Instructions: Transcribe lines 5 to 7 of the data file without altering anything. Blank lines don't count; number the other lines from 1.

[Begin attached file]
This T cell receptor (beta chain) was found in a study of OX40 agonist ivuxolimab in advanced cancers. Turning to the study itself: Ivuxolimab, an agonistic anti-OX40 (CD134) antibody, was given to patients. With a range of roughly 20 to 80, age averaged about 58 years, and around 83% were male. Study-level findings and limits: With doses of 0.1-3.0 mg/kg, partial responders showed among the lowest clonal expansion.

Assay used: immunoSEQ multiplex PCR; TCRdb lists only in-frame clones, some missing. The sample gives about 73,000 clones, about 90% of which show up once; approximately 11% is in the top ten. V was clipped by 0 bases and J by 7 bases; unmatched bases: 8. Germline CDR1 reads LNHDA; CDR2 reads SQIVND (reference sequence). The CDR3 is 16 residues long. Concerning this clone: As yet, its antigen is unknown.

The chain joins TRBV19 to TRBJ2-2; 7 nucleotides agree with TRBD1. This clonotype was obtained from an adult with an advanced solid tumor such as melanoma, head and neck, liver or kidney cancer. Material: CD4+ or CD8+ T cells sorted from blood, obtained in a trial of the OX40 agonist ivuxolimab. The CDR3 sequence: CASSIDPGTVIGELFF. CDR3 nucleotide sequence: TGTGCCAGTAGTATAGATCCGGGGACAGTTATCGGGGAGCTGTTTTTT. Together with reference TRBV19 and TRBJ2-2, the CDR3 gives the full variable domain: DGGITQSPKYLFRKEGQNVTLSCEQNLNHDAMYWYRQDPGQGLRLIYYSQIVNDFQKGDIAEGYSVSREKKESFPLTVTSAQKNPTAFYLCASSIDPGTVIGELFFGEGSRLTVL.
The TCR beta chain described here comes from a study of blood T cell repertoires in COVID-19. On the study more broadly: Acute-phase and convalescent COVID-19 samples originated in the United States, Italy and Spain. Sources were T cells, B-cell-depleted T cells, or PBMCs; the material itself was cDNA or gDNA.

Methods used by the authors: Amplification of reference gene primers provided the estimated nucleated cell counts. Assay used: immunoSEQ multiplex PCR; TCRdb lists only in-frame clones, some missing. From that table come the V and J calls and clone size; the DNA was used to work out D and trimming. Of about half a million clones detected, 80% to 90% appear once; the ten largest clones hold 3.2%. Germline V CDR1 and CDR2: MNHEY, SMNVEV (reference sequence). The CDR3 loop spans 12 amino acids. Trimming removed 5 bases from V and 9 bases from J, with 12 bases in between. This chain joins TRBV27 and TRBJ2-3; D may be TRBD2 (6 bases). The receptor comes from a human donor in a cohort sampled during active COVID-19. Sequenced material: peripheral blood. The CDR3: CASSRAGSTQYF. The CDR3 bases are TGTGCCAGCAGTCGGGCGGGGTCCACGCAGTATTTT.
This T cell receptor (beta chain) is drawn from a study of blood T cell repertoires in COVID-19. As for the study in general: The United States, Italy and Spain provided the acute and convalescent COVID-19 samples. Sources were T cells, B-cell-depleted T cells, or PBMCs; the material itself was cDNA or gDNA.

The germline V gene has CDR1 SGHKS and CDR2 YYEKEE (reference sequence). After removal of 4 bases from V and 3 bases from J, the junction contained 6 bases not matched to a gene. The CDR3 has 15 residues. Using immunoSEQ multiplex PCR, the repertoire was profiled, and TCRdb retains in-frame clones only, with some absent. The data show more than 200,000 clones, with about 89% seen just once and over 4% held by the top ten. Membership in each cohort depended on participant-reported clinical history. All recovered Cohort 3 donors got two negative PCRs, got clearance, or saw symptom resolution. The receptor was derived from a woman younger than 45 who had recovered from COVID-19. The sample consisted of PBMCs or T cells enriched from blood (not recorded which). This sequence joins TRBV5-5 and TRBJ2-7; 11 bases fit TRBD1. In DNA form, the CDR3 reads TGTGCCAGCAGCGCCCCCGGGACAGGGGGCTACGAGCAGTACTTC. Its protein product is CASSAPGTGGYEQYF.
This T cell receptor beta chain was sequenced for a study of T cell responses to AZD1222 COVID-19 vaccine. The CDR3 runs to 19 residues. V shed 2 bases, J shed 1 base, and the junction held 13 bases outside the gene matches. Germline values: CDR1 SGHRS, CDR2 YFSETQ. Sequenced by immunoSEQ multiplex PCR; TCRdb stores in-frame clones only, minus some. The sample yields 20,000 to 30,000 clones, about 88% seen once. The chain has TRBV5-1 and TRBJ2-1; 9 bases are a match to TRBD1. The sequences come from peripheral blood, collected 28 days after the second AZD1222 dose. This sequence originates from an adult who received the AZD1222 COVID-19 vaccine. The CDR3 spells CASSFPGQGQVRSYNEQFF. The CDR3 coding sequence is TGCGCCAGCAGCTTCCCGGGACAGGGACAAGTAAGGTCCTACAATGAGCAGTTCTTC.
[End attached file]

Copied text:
Methods used by the authors: Amplification of reference gene primers provided the estimated nucleated cell counts. Assay used: immunoSEQ multiplex PCR; TCRdb lists only in-frame clones, some missing. From that table come the V and J calls and clone size; the DNA was used to work out D and trimming. Of about half a million clones detected, 80% to 90% appear once; the ten largest clones hold 3.2%. Germline V CDR1 and CDR2: MNHEY, SMNVEV (reference sequence). The CDR3 loop spans 12 amino acids. Trimming removed 5 bases from V and 9 bases from J, with 12 bases in between. This chain joins TRBV27 and TRBJ2-3; D may be TRBD2 (6 bases). The receptor comes from a human donor in a cohort sampled during active COVID-19. Sequenced material: peripheral blood. The CDR3: CASSRAGSTQYF. The CDR3 bases are TGTGCCAGCAGTCGGGCGGGGTCCACGCAGTATTTT.
This T cell receptor (beta chain) is drawn from a study of blood T cell repertoires in COVID-19. As for the study in general: The United States, Italy and Spain provided the acute and convalescent COVID-19 samples. Sources were T cells, B-cell-depleted T cells, or PBMCs; the material itself was cDNA or gDNA.

The germline V gene has CDR1 SGHKS and CDR2 YYEKEE (reference sequence). After removal of 4 bases from V and 3 bases from J, the junction contained 6 bases not matched to a gene. The CDR3 has 15 residues. Using immunoSEQ multiplex PCR, the repertoire was profiled, and TCRdb retains in-frame clones only, with some absent. The data show more than 200,000 clones, with about 89% seen just once and over 4% held by the top ten. Membership in each cohort depended on participant-reported clinical history. All recovered Cohort 3 donors got two negative PCRs, got clearance, or saw symptom resolution. The receptor was derived from a woman younger than 45 who had recovered from COVID-19. The sample consisted of PBMCs or T cells enriched from blood (not recorded which). This sequence joins TRBV5-5 and TRBJ2-7; 11 bases fit TRBD1. In DNA form, the CDR3 reads TGTGCCAGCAGCGCCCCCGGGACAGGGGGCTACGAGCAGTACTTC. Its protein product is CASSAPGTGGYEQYF.